shutterstock 1071511310 1500x1125 v2

Is it crucial to pay your tax on time?

Jan 1, 2019 / 2 minutes read

Due to recent changes to the provisional tax and interest regimes it has become more important to pay your income tax and provisional tax payments on time. The changes are taxpayer-friendly in that taxpayers who have an annual tax bill, before payment of provisional tax, of less than $60,000, generally, do not incur interest on their end of year tax liability as long as it is paid by the taxpayer’s terminal tax date (generally, 7 April of the following year).

However, this concession only applies if all of a taxpayer’s provisional tax payments are paid in full and on time. If your tax is not paid by the due date you will be exposed to:

  • a 1% penalty on the amount of unpaid tax if one day late
  • a 4% penalty on the amount of unpaid tax if one week late
  • interest on the unpaid amount until paid (current rate is 8.35% per annum); BUT
  • more importantly, interest is payable on the end of year payment from the final provisional tax instalment date until the tax is paid.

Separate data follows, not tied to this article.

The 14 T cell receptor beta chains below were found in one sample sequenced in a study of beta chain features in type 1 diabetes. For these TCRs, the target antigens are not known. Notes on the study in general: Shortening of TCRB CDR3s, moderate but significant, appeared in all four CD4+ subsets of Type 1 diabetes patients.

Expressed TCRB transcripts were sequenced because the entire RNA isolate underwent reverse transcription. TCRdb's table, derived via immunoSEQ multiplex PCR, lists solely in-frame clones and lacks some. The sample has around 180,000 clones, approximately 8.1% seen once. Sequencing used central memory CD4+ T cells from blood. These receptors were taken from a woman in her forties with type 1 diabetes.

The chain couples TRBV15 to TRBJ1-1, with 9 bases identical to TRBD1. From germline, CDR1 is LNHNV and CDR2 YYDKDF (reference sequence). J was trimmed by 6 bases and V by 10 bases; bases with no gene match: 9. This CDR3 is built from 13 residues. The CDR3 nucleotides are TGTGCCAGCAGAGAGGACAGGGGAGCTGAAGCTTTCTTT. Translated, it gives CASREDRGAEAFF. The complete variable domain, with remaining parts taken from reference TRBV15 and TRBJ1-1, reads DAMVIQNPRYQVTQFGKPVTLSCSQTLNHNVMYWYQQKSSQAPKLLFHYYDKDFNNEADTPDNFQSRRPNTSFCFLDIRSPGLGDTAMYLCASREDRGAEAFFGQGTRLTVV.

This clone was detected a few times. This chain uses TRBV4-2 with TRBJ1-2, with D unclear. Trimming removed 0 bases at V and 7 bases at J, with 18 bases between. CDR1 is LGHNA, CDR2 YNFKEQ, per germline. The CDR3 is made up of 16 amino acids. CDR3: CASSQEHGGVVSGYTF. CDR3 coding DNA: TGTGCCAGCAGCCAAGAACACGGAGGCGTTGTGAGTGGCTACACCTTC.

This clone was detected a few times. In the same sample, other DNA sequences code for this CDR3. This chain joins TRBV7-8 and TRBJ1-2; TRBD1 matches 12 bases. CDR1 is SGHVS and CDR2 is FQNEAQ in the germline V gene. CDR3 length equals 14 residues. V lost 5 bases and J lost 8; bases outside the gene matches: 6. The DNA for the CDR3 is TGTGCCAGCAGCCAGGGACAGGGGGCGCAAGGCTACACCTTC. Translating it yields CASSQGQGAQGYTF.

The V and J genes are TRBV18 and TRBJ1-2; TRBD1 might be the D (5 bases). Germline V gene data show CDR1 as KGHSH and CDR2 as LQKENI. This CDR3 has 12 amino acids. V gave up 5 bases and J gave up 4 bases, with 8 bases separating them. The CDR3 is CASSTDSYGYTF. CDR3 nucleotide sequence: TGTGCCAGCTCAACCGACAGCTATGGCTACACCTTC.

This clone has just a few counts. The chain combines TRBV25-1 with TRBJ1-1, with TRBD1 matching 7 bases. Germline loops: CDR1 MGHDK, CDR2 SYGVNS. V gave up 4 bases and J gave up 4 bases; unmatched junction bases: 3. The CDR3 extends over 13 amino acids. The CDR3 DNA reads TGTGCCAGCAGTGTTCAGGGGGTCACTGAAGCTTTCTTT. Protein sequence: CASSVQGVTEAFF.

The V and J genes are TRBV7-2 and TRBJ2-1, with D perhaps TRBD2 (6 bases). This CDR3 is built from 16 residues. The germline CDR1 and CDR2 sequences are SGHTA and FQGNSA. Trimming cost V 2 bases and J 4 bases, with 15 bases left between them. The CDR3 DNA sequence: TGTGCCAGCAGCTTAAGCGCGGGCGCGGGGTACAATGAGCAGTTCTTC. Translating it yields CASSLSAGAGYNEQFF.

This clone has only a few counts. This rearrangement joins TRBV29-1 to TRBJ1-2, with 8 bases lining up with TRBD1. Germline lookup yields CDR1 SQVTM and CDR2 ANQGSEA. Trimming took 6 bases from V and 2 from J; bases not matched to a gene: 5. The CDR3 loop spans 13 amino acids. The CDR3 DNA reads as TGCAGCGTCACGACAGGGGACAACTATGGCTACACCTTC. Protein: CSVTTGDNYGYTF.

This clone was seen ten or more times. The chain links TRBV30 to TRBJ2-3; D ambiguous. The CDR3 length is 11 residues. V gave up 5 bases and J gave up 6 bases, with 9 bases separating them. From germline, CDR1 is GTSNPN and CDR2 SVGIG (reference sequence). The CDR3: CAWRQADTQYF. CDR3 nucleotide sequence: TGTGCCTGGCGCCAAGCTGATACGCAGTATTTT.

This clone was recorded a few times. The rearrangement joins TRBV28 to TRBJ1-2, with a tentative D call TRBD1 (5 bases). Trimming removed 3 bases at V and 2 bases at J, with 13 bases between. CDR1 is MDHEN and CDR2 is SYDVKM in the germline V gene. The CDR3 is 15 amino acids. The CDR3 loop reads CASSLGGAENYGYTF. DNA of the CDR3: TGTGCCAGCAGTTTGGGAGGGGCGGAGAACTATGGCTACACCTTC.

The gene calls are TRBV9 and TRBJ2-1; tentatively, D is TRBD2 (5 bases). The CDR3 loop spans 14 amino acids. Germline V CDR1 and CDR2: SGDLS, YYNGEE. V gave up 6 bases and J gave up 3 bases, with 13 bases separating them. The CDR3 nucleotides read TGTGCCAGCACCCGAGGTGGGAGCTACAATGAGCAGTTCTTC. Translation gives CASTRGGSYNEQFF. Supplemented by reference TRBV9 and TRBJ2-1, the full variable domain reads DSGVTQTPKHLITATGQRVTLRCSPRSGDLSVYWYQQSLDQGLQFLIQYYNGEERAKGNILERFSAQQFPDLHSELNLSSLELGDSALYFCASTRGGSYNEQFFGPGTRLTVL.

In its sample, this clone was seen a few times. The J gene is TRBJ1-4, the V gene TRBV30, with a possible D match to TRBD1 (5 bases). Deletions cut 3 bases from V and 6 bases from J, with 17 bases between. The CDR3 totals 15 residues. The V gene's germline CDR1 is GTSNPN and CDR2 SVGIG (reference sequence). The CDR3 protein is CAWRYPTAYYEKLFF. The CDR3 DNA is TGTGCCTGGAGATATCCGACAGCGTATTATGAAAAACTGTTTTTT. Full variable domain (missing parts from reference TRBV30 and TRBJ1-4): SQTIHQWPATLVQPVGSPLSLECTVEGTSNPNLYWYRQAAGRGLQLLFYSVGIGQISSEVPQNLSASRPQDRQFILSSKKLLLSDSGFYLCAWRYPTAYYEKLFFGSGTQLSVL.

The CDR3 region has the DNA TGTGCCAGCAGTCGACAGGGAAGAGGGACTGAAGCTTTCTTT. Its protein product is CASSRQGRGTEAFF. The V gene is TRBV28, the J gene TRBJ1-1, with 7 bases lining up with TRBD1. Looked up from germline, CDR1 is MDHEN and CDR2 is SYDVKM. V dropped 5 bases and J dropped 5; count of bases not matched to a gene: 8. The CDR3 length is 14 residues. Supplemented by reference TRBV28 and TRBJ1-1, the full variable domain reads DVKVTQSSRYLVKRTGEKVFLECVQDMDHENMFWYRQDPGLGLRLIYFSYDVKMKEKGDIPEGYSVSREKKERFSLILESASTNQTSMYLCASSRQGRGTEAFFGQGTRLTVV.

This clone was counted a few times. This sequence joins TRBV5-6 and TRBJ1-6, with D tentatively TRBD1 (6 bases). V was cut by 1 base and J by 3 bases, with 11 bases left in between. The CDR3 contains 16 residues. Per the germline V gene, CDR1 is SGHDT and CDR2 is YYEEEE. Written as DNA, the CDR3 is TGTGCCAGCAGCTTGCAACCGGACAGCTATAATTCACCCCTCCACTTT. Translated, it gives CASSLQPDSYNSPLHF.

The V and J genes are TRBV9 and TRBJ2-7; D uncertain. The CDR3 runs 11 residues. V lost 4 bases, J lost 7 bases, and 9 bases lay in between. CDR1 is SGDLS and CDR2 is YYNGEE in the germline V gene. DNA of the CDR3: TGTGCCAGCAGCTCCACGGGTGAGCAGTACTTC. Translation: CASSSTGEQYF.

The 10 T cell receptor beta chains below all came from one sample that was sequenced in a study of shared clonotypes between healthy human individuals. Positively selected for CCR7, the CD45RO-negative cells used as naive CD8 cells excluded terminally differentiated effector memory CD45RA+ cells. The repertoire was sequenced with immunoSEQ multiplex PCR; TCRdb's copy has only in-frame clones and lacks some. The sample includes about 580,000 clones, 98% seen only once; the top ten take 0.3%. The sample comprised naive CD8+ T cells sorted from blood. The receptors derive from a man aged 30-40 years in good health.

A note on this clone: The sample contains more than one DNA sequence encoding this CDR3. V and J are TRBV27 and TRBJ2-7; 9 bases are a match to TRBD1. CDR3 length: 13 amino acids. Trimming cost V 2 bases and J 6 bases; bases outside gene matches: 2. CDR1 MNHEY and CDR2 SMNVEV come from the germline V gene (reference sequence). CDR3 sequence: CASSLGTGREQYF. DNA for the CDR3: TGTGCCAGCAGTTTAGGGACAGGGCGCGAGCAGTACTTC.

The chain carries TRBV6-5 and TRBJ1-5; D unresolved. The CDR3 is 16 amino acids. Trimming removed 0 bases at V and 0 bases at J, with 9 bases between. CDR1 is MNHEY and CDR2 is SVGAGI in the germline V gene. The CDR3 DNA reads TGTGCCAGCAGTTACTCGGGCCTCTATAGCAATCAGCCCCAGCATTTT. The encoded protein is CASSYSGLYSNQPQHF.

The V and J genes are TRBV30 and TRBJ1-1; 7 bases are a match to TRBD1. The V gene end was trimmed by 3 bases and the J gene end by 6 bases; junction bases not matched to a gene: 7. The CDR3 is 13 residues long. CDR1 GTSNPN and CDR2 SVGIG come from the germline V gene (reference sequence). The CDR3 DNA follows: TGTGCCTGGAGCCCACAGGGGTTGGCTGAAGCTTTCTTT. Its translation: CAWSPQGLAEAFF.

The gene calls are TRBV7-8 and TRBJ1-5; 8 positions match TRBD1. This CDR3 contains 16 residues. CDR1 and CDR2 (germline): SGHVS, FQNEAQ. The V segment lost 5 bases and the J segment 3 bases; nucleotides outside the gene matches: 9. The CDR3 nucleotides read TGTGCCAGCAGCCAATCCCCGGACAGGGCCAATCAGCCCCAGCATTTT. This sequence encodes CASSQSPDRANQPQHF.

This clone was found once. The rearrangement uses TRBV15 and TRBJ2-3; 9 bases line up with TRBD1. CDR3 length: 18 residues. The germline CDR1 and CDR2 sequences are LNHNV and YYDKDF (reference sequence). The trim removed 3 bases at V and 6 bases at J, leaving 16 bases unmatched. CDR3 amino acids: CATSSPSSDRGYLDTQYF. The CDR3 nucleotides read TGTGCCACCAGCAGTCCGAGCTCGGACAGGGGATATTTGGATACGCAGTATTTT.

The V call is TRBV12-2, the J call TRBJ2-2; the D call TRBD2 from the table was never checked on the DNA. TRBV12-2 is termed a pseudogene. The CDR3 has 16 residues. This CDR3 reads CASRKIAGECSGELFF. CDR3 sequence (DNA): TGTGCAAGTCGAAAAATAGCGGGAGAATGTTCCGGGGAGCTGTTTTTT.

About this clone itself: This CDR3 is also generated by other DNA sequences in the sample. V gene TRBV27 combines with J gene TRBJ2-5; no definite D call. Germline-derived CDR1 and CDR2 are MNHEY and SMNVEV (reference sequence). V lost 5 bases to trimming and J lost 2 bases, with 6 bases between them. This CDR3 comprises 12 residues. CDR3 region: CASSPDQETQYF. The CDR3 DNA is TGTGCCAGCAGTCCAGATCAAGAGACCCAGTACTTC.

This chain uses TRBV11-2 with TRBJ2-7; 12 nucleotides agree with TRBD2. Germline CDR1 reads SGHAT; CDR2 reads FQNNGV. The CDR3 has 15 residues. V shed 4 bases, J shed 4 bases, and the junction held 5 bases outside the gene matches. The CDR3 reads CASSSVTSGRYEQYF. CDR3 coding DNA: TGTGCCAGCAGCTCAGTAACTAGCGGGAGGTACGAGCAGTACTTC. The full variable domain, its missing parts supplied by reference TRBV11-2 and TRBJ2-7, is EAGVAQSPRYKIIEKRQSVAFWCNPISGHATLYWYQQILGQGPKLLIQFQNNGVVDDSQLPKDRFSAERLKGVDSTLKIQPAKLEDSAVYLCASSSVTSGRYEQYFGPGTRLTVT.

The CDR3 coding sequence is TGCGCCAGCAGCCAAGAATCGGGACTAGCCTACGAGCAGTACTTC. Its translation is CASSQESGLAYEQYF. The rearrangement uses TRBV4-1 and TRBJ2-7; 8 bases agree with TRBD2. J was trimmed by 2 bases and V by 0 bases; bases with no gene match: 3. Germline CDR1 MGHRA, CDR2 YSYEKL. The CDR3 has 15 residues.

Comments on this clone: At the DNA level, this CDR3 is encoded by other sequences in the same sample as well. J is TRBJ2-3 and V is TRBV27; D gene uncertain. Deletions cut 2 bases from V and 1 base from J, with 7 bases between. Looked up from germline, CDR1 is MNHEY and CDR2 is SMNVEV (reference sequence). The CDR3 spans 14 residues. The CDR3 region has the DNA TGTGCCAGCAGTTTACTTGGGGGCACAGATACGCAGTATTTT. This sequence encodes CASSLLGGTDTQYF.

The interest charge on the end of year tax liability from the final provisional tax instalment date until the tax is paid applies even if the provisional tax is subsequently paid in full.

We have had a situation where a taxpayer had a final tax bill of approximately $40,000. Generally, they would not be liable for interest on this amount but in this case, they paid one of their provisional instalments one day late. Not paying on time meant they were liable for interest on the $40,000 at a rate of 8.35% from their final provisional tax date until it was paid.

However, there are ways around this. If you find you have missed a provisional tax payment, contact us before making payment. We can organise for you to purchase tax through a tax pooling intermediary so as from Inland Revenue’s perspective it appears as though the tax payment has been made on time. This will eliminate late payment penalties and interest being charged from the final provisional tax instalment date, as well as reducing the amount of interest charged on the late payment.

If you have any questions on this please give us a call.


Craig McCallum


Craig is an expert in reviewing and analysing client’s financial statements and tax returns and provides specialist taxation advice, you can always expect Craig to have his finger on the taxation pulse.

  • Tax
Next Up

Airbnb GST changes from 1 April 2024

Feb 28, 2024 / 2 minutes read